Two hands holding red ribbonSaskatchewan’s HIV epidemic is spreading to its youngest and most vulnerable.

This year, two babies were born infected with HIV in Saskatchewan. There is also a third case currently under investigation. In 2014, no babies were born with HIV.

Health officials and advocates like Dr. Denise Werker say it speaks to an even bigger problem.

“We have HIV rates in this province that are twice the national average,” Werker said. “The fact that we had zero cases of transmission last year is perhaps luck.”

The province said some women don’t go through prenatal screening and others lead high-risk lifestyles.

An HIV positive mother without diagnosis has a 25 to 40 per cent chance of passing the virus on to her newborn. With treatment, the percentage drops to two per cent.

In 2013-14, 25 per cent of new HIV infections were among women of child-bearing age.

“We know there are approximately 40 HIV positive pregnant women each year,” Werker said. “We would expect that number to increase.”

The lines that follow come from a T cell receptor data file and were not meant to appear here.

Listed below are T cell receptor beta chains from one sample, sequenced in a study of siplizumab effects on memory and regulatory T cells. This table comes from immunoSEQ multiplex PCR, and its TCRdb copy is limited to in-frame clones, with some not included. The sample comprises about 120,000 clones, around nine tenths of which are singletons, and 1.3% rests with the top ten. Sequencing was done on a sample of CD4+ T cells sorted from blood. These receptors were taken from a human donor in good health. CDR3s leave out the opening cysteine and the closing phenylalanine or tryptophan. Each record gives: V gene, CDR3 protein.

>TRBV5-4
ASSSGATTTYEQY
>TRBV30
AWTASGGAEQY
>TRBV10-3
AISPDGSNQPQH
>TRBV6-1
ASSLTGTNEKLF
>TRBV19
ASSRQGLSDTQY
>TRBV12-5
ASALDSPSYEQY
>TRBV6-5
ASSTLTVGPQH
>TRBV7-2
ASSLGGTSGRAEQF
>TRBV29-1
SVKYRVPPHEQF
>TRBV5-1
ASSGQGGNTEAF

HIV transmitted differently in Saskatchewan

Margaret Poitras, CEO of All Nations Hope AIDS Network. (CBC)

Nationally, 50 per cent of infections are spread through sex between men. In Saskatchewan, 50 per cent of infections are spread through intravenous drug use.

Margaret Poitras, CEO of All Nations Hope AIDS Network, said that kind of addiction makes testing for the virus difficult.

“The way that HIV is being spread in this province is through injection drug use and I can say we’re not doing a good job of reaching people that are most at need here,” Poitras said. “When we talk about indigenous people, we have an epidemic going on here with HIV that hasn’t been addressed.”

Dr. Ryan Meili wants the province to adopt a fresh strategy to end the HIV epidemic. (Kathy Fitzpatrick/CBC)

Dr. Ryan Meili runs a clinic in Saskatoon that treats HIV-positive patients. He wants the province to adopt the UN-AIDS 90-90-90 strategy.

“We should know at least 90 per cent of who has HIV, so screen enough to diagnose 90 per cent,” Meili said. “90 per cent of those diagnosed should be on treatment. And 90 per cent of those in treatment will be at the minimum well controlled.”

The Ministry of Health said it is discussing all options — including the 90-90-90 strategy.

Author: CBC News

Photo: Manjunath Kiran/AFP/Getty